Happiness is a new family-sized kitchen.
by Richard Connolly
What can a family of two adults and four children do about a kitchen that is dark, cramped, congested, and barely functional?
Plenty, if you have the imagination and resourcefulness of the South Shore family that recently solved all those problems and several more in creating their dream kitchen of the 90’s.
Actually, the mom of the family was the spearhead of the project, and it was she who – with professional help – planned and general contracted the kitchen herself.
Her chief objection to the kitchen was its lack of light and airiness. Its color scheme did not help. She felt enclosed, almost claustrophobic.
As an interim solution, the family ate meals in an adjoining, single story addition that had been installed six years ago but was also very much underutilized since. The house itself was only fourteen and a half years old.
This arrangement solved the space problem but divided the food preparation section from the eating area. The addition also had a partly cathedral ceiling and an annoying 2 1/2 inch step down that never seemed right.
Why not just take down the wall between the kitchen and addition, open up the whole area, level the floors and ceilings, and replace all the cabinets, fixtures, and appliances the mother asked? Why not, indeed?
There were several issues. For example, the wall under consideration supported the floor and outside wall of a bathroom and bedroom above, and the addition was not completely supported on its own foundation.
A structural engineer was hired to design an independently supported system that would allow for the transfer of weight off the bearing wall and onto sixteen foot long beams, called microlams.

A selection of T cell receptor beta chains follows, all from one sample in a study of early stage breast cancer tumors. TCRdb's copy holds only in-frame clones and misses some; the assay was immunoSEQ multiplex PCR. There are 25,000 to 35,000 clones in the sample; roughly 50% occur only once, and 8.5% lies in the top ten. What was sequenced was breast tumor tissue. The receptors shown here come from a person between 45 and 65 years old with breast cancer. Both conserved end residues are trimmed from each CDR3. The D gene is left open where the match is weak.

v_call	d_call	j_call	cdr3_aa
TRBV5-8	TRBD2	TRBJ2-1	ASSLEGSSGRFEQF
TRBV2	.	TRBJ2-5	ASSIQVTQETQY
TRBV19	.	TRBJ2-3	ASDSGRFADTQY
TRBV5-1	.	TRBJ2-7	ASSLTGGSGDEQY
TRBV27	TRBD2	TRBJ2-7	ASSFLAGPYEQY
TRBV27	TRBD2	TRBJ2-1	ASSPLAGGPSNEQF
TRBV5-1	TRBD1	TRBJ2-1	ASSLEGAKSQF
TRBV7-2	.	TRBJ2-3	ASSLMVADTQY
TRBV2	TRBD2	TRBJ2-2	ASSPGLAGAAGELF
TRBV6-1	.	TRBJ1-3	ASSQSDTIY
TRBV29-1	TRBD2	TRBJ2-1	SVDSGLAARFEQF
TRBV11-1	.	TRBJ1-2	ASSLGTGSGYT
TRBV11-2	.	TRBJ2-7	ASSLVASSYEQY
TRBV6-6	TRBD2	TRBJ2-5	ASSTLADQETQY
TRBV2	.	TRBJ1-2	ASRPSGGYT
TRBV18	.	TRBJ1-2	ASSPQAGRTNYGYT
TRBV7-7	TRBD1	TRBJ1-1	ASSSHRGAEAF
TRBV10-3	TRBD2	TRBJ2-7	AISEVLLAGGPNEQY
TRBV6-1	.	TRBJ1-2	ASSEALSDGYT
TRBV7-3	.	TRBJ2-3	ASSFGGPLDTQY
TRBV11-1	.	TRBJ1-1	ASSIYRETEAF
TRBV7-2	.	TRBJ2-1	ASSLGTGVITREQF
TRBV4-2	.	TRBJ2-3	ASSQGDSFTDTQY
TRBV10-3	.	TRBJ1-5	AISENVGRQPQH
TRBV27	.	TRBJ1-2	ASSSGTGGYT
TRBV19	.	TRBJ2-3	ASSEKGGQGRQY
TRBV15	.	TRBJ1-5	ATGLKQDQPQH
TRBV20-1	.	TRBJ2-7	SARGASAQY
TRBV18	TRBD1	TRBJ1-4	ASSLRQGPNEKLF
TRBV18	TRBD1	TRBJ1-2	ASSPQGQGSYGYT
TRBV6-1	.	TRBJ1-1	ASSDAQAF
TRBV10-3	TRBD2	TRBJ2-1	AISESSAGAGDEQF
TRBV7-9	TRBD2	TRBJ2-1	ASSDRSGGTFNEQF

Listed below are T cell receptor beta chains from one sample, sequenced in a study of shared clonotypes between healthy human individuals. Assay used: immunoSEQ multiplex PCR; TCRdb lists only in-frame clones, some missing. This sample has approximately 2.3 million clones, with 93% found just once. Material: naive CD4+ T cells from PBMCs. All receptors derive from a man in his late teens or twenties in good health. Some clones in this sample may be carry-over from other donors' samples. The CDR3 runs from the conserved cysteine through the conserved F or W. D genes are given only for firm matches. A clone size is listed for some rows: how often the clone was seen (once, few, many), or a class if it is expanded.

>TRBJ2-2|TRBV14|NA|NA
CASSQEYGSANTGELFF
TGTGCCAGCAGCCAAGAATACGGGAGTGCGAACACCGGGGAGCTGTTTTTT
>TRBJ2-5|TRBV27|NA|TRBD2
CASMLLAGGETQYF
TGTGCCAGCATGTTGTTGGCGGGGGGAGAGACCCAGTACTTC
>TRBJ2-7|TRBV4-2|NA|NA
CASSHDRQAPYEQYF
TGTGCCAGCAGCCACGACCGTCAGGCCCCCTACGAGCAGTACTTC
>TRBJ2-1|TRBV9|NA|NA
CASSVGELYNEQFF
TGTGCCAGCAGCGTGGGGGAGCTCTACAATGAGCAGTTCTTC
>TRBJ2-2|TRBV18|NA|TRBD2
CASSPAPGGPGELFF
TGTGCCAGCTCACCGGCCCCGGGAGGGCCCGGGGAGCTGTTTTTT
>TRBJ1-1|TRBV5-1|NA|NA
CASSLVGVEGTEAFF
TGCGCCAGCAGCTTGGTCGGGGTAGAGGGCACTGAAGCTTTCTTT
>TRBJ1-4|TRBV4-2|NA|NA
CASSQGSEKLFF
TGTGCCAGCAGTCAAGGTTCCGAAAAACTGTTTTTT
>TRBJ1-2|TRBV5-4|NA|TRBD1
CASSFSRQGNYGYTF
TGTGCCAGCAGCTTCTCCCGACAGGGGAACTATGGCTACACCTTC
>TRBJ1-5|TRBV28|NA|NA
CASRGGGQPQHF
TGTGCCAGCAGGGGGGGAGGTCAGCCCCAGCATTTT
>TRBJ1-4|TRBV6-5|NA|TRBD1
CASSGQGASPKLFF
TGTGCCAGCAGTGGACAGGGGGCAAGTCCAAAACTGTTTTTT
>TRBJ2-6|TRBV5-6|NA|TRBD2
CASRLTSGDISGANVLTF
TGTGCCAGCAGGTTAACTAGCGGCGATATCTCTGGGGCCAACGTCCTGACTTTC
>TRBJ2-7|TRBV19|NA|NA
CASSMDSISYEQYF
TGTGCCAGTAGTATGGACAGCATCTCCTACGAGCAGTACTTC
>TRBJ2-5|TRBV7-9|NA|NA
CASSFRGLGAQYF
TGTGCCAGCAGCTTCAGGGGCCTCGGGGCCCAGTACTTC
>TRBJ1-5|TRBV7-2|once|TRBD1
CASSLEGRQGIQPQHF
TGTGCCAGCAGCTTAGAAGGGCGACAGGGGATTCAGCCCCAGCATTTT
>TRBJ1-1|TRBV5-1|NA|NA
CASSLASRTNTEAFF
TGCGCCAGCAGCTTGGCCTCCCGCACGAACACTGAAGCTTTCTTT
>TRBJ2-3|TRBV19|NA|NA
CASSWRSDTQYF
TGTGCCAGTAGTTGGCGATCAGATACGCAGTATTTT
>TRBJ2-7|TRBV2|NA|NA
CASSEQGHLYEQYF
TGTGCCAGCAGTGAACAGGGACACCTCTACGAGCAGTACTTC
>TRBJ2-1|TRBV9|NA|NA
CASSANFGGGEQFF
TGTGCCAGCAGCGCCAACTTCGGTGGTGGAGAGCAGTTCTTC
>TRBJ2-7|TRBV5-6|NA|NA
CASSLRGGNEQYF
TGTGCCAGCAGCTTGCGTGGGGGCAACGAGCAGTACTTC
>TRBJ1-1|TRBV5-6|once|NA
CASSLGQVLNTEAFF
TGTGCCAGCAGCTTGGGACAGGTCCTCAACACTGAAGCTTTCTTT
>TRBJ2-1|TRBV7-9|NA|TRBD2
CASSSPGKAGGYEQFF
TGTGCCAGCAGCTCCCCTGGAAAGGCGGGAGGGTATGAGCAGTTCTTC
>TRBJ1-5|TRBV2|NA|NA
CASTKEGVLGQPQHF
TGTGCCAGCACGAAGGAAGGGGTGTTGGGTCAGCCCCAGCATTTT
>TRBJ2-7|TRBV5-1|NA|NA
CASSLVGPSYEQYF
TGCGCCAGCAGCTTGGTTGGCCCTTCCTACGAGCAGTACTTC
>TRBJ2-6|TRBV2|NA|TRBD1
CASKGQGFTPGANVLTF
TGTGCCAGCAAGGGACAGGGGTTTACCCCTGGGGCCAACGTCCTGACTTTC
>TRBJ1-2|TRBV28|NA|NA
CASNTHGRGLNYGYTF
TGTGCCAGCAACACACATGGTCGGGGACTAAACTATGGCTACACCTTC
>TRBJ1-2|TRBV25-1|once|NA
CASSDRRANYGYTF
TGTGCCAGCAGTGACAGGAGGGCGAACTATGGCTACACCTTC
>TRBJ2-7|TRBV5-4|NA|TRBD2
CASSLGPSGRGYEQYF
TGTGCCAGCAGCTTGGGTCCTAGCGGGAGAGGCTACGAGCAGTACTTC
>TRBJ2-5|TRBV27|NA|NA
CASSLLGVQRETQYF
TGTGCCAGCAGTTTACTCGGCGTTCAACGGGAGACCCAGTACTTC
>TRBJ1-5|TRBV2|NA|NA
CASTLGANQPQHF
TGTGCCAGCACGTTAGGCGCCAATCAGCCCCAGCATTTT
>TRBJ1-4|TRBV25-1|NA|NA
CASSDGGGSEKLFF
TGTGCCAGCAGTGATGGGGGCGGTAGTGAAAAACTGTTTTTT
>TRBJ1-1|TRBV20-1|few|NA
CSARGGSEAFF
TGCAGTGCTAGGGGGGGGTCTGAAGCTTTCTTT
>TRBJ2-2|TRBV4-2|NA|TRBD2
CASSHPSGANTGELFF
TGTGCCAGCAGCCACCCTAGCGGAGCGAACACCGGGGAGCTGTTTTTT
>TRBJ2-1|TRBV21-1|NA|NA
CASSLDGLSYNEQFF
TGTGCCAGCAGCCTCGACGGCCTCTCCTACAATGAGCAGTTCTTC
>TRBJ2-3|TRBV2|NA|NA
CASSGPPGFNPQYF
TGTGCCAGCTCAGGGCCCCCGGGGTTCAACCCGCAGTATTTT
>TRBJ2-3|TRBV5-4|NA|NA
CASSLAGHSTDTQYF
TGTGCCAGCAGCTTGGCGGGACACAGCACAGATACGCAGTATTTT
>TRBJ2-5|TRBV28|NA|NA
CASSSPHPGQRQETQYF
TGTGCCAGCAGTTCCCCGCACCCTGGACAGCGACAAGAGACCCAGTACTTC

The support beam work was the first to take place. The addition ceiling, grooved pine boards, and some of the sheet rock and interior trim were removed in preparation.
A band joist, which ran perpendicular to the second floor joists and secured them in place, was bolted to the micros once they had been partially installed.
To the ends of the microlams were added special metal fittings that joined the beams to their supports – five 2 x 4’s gang nailed together – to prevent sideways deflection.
The engineered system was completed under the addition by pouring adjacent to the main foundation one, four foot deep concrete footing with its own heavy duty column.
By so doing, the micros were actually supported on one end from the ceiling, through the addition floor, to the ground. The other end was bearing on the addition foundation. The whole system worked perfectly as not a single crack developed anywhere in the house.
When the dividing wall came down, sunlight streamed into the still unfinished kitchen, much to the delight of everyone. The two rooms combined seemed spacious.
The family ate meals either outside – summer weather allowing – or in the dining room.
Over the course of the project – which took several months – the mother ate “about five extra pounds worth of pizza.” There were many subs and paper plates.
With the serious work out of the way, the ceilings were framed even. Plans for skylights were cancelled as they were now no longer needed. The savings was substantial.